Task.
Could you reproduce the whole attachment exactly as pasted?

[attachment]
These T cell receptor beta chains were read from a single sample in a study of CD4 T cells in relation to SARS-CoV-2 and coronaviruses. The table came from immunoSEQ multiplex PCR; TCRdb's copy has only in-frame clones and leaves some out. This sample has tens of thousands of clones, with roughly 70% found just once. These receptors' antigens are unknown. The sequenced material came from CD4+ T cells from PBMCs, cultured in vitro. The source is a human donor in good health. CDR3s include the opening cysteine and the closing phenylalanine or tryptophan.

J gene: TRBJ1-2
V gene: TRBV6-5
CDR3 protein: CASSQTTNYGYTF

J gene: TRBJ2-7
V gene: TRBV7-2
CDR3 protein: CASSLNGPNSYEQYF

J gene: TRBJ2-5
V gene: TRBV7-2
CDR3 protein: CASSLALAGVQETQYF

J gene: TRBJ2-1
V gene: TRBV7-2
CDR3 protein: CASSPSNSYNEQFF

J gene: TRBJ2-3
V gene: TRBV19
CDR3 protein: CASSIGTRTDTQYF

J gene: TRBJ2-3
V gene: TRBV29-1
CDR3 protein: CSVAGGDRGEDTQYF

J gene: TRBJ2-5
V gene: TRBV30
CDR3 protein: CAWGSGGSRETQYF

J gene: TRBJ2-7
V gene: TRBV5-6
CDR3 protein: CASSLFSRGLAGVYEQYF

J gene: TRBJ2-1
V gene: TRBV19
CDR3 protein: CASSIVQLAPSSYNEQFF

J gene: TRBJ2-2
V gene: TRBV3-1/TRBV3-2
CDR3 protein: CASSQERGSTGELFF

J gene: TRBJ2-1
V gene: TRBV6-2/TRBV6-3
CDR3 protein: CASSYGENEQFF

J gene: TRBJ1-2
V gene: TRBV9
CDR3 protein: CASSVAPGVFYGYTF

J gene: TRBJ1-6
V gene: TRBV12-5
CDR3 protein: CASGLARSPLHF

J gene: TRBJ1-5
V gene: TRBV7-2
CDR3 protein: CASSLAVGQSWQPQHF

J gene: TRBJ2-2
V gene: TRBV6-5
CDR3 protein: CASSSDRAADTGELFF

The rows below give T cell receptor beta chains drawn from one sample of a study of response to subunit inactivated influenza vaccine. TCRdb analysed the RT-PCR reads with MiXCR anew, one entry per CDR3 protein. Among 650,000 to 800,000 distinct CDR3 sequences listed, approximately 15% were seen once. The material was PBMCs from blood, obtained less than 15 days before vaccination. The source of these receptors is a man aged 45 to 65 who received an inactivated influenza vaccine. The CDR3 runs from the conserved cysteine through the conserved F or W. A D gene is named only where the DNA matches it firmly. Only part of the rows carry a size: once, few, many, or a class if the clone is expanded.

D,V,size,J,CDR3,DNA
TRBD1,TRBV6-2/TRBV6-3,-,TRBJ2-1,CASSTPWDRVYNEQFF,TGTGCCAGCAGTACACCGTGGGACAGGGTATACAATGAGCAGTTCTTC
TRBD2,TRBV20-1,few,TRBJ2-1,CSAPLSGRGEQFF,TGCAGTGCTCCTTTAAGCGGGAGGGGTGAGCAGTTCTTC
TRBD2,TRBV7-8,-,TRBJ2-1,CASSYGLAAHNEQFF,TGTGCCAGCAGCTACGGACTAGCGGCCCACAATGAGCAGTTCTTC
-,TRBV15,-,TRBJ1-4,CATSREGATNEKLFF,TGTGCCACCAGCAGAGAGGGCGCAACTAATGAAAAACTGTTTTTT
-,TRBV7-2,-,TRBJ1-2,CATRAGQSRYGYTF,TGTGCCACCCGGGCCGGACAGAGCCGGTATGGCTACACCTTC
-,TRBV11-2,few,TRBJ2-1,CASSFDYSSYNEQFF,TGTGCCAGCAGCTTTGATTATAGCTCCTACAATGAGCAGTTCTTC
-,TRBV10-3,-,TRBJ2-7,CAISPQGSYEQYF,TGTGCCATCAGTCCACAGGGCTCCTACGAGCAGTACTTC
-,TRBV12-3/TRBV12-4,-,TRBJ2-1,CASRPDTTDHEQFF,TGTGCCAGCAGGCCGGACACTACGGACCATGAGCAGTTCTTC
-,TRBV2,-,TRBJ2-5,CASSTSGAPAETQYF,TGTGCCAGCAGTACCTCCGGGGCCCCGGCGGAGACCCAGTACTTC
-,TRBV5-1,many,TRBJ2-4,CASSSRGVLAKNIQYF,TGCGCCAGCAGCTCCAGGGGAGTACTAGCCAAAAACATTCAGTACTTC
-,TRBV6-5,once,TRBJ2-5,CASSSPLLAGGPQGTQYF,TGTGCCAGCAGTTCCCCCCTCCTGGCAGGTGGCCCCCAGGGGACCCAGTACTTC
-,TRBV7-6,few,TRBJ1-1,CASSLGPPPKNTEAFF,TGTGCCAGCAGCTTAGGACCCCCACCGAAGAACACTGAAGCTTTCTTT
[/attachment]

These T cell receptor beta chains were read from a single sample in a study of CD4 T cells in relation to SARS-CoV-2 and coronaviruses. The table came from immunoSEQ multiplex PCR; TCRdb's copy has only in-frame clones and leaves some out. This sample has tens of thousands of clones, with roughly 70% found just once. These receptors' antigens are unknown. The sequenced material came from CD4+ T cells from PBMCs, cultured in vitro. The source is a human donor in good health. CDR3s include the opening cysteine and the closing phenylalanine or tryptophan.

J gene: TRBJ1-2
V gene: TRBV6-5
CDR3 protein: CASSQTTNYGYTF

J gene: TRBJ2-7
V gene: TRBV7-2
CDR3 protein: CASSLNGPNSYEQYF

J gene: TRBJ2-5
V gene: TRBV7-2
CDR3 protein: CASSLALAGVQETQYF

J gene: TRBJ2-1
V gene: TRBV7-2
CDR3 protein: CASSPSNSYNEQFF

J gene: TRBJ2-3
V gene: TRBV19
CDR3 protein: CASSIGTRTDTQYF

J gene: TRBJ2-3
V gene: TRBV29-1
CDR3 protein: CSVAGGDRGEDTQYF

J gene: TRBJ2-5
V gene: TRBV30
CDR3 protein: CAWGSGGSRETQYF

J gene: TRBJ2-7
V gene: TRBV5-6
CDR3 protein: CASSLFSRGLAGVYEQYF

J gene: TRBJ2-1
V gene: TRBV19
CDR3 protein: CASSIVQLAPSSYNEQFF

J gene: TRBJ2-2
V gene: TRBV3-1/TRBV3-2
CDR3 protein: CASSQERGSTGELFF

J gene: TRBJ2-1
V gene: TRBV6-2/TRBV6-3
CDR3 protein: CASSYGENEQFF

J gene: TRBJ1-2
V gene: TRBV9
CDR3 protein: CASSVAPGVFYGYTF

J gene: TRBJ1-6
V gene: TRBV12-5
CDR3 protein: CASGLARSPLHF

J gene: TRBJ1-5
V gene: TRBV7-2
CDR3 protein: CASSLAVGQSWQPQHF

J gene: TRBJ2-2
V gene: TRBV6-5
CDR3 protein: CASSSDRAADTGELFF

The rows below give T cell receptor beta chains drawn from one sample of a study of response to subunit inactivated influenza vaccine. TCRdb analysed the RT-PCR reads with MiXCR anew, one entry per CDR3 protein. Among 650,000 to 800,000 distinct CDR3 sequences listed, approximately 15% were seen once. The material was PBMCs from blood, obtained less than 15 days before vaccination. The source of these receptors is a man aged 45 to 65 who received an inactivated influenza vaccine. The CDR3 runs from the conserved cysteine through the conserved F or W. A D gene is named only where the DNA matches it firmly. Only part of the rows carry a size: once, few, many, or a class if the clone is expanded.

D,V,size,J,CDR3,DNA
TRBD1,TRBV6-2/TRBV6-3,-,TRBJ2-1,CASSTPWDRVYNEQFF,TGTGCCAGCAGTACACCGTGGGACAGGGTATACAATGAGCAGTTCTTC
TRBD2,TRBV20-1,few,TRBJ2-1,CSAPLSGRGEQFF,TGCAGTGCTCCTTTAAGCGGGAGGGGTGAGCAGTTCTTC
TRBD2,TRBV7-8,-,TRBJ2-1,CASSYGLAAHNEQFF,TGTGCCAGCAGCTACGGACTAGCGGCCCACAATGAGCAGTTCTTC
-,TRBV15,-,TRBJ1-4,CATSREGATNEKLFF,TGTGCCACCAGCAGAGAGGGCGCAACTAATGAAAAACTGTTTTTT
-,TRBV7-2,-,TRBJ1-2,CATRAGQSRYGYTF,TGTGCCACCCGGGCCGGACAGAGCCGGTATGGCTACACCTTC
-,TRBV11-2,few,TRBJ2-1,CASSFDYSSYNEQFF,TGTGCCAGCAGCTTTGATTATAGCTCCTACAATGAGCAGTTCTTC
-,TRBV10-3,-,TRBJ2-7,CAISPQGSYEQYF,TGTGCCATCAGTCCACAGGGCTCCTACGAGCAGTACTTC
-,TRBV12-3/TRBV12-4,-,TRBJ2-1,CASRPDTTDHEQFF,TGTGCCAGCAGGCCGGACACTACGGACCATGAGCAGTTCTTC
-,TRBV2,-,TRBJ2-5,CASSTSGAPAETQYF,TGTGCCAGCAGTACCTCCGGGGCCCCGGCGGAGACCCAGTACTTC
-,TRBV5-1,many,TRBJ2-4,CASSSRGVLAKNIQYF,TGCGCCAGCAGCTCCAGGGGAGTACTAGCCAAAAACATTCAGTACTTC
-,TRBV6-5,once,TRBJ2-5,CASSSPLLAGGPQGTQYF,TGTGCCAGCAGTTCCCCCCTCCTGGCAGGTGGCCCCCAGGGGACCCAGTACTTC
-,TRBV7-6,few,TRBJ1-1,CASSLGPPPKNTEAFF,TGTGCCAGCAGCTTAGGACCCCCACCGAAGAACACTGAAGCTTTCTTT